Thyroglobulin Panel

The Thyroglobulin Panel test contains 1 test with 2 biomarkers.

Thyroglobulin (TG) is a secretory product only of the thyroid gland. The major clinical use of serum TG measurement is to monitor, but not to diagnose, patients with well-differentiated thyroid cancers. The measurement of thyroglobulin, after thyroidectomy and ablation of the thyroid gland, is useful to determine metastasis. Deficient TG synthesis is observed in infants with goitrous hypo-thyroidism. Most patients with thyroid autoimmune disease have thyroglobulin antibody. The antiperoxidase antibody (anti-tpo) provides additional specificity. Approximately 95% of patients with diffuse goiter, hypothyroidism, or both have anti-tpo. Anti-tpo is especially useful with patients with subclinical hypothyroidism (elevated TSH and normal free T4 concentrations). Many of these patients will develop hypothyroidism. With immunometric assays (sandwich assays), TGAB interference typically produces inappropriately low TG results, most likely caused by endogenous TG immune complexes that block one or more of the reagent antibodies from binding endogenous TG.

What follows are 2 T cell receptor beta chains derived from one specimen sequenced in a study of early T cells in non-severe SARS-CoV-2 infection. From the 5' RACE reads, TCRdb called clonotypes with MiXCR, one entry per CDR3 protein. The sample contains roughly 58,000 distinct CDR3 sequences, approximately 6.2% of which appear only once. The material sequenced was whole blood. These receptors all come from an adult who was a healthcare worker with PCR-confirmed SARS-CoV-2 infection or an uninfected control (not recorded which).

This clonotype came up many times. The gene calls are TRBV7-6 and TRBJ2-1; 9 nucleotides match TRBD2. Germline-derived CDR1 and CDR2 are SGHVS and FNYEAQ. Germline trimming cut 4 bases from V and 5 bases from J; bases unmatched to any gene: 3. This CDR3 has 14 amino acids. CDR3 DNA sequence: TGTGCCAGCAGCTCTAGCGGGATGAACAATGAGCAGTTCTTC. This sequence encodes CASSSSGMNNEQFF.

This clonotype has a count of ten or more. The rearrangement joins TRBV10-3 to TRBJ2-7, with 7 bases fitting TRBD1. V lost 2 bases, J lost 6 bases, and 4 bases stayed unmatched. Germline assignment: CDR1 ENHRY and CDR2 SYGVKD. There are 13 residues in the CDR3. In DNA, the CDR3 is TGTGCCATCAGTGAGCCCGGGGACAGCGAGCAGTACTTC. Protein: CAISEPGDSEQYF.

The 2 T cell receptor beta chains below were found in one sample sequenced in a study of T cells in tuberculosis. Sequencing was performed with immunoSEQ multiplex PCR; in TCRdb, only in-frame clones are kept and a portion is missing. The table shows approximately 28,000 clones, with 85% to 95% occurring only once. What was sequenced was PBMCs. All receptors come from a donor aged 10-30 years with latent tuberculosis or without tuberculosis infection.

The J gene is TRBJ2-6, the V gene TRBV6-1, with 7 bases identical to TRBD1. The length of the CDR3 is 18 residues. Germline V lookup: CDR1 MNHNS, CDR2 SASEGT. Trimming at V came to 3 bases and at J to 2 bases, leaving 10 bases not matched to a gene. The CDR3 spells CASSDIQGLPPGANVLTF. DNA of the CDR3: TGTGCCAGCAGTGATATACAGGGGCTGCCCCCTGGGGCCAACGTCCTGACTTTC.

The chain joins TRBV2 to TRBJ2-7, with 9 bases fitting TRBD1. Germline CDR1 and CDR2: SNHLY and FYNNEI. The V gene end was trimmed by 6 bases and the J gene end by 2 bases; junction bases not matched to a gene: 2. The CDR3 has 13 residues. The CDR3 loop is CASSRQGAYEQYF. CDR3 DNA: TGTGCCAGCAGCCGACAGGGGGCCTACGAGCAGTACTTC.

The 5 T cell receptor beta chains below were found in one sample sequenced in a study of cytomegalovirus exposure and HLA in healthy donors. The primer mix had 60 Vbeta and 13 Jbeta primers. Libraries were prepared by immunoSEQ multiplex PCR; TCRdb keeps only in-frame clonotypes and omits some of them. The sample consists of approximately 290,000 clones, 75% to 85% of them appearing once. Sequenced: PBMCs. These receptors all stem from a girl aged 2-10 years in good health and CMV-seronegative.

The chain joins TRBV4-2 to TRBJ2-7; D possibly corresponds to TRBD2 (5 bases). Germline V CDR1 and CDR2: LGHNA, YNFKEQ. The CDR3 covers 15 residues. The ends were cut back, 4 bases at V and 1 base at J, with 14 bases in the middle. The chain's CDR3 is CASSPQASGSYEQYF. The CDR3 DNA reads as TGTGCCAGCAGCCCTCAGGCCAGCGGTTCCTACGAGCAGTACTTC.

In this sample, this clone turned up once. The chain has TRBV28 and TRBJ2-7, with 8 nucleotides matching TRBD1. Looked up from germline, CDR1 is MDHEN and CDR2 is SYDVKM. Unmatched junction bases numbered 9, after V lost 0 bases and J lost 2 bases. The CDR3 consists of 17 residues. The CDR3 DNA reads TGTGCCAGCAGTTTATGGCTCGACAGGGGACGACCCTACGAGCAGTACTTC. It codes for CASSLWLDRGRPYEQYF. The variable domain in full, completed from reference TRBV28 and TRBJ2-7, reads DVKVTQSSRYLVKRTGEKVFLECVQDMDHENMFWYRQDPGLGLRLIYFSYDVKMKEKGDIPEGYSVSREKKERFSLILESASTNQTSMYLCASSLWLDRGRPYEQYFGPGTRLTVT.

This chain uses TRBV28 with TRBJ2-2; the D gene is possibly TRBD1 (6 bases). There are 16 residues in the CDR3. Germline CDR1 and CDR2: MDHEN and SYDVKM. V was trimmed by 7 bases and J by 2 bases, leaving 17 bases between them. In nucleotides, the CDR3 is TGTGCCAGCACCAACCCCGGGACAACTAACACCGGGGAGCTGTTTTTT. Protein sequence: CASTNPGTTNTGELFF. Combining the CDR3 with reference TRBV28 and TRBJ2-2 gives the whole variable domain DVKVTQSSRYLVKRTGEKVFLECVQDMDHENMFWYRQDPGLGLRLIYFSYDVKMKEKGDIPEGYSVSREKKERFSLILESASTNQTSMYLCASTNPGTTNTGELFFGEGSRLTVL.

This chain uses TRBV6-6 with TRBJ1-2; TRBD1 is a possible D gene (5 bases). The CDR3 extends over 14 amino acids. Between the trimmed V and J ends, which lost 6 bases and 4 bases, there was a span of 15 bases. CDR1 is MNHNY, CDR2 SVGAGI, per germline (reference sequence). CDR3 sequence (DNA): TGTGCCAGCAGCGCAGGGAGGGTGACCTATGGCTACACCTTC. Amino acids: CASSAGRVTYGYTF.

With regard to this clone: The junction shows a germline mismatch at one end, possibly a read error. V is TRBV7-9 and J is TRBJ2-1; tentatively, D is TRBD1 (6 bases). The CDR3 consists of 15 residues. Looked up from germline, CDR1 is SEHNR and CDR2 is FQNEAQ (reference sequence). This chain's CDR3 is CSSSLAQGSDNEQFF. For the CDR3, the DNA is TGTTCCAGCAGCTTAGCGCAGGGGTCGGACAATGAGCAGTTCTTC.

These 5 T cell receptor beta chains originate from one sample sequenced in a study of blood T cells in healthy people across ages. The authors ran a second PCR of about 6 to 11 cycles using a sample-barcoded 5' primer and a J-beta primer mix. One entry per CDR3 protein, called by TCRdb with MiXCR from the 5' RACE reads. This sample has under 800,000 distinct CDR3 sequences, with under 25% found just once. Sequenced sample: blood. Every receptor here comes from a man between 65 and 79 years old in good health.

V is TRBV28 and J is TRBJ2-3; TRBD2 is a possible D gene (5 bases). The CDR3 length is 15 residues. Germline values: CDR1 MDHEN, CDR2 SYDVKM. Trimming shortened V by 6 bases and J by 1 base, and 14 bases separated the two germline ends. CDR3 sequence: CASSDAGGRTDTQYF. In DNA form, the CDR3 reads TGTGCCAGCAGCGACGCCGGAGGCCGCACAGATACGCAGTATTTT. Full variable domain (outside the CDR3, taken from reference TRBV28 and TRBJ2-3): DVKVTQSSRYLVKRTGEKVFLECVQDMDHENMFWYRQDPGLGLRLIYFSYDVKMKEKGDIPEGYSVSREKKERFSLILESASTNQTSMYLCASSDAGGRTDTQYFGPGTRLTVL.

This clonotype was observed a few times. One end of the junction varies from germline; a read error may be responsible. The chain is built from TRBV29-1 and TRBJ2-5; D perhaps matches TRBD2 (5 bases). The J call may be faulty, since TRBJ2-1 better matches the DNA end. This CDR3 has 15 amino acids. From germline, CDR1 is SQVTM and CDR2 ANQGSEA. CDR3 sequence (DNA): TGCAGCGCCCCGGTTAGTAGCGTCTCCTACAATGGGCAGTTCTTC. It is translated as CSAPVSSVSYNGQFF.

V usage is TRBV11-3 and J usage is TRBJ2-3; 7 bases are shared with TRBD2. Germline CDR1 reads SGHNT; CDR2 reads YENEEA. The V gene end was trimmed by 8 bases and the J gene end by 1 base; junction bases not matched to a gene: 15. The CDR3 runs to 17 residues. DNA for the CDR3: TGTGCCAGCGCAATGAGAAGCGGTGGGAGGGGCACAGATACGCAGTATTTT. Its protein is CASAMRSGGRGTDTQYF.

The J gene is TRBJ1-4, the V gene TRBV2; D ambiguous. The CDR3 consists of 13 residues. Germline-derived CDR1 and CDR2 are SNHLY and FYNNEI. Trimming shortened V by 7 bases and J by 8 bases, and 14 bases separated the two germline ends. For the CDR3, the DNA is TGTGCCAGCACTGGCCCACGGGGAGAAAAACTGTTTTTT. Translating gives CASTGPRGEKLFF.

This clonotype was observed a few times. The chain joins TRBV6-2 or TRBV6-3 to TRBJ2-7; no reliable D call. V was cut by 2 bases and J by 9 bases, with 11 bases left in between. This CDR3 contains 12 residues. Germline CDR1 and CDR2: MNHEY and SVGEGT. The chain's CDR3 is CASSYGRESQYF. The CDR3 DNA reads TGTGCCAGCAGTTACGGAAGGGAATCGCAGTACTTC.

The following is a list of what is included in the item above. Click the test(s) below to view what biomarkers are measured along with an explanation of what the biomarker is measuring.

Thyroglobulin Antibodies

Measurement of thyroglobulin antibodies is useful in the diagnosis and management of a variety of thyroid disorders including Hashimoto's thyroiditis, Graves Disease and certain types of goiter.


The thyroglobulin test is primarily used as a tumor marker to evaluate the effectiveness of treatment for thyroid cancer and to monitor for recurrence. Not every thyroid cancer will produce thyroglobulin, but the most common types, the well-differentiated papillary and follicular thyroid cancers, frequently do, resulting in increased levels of thyroglobulin in the blood.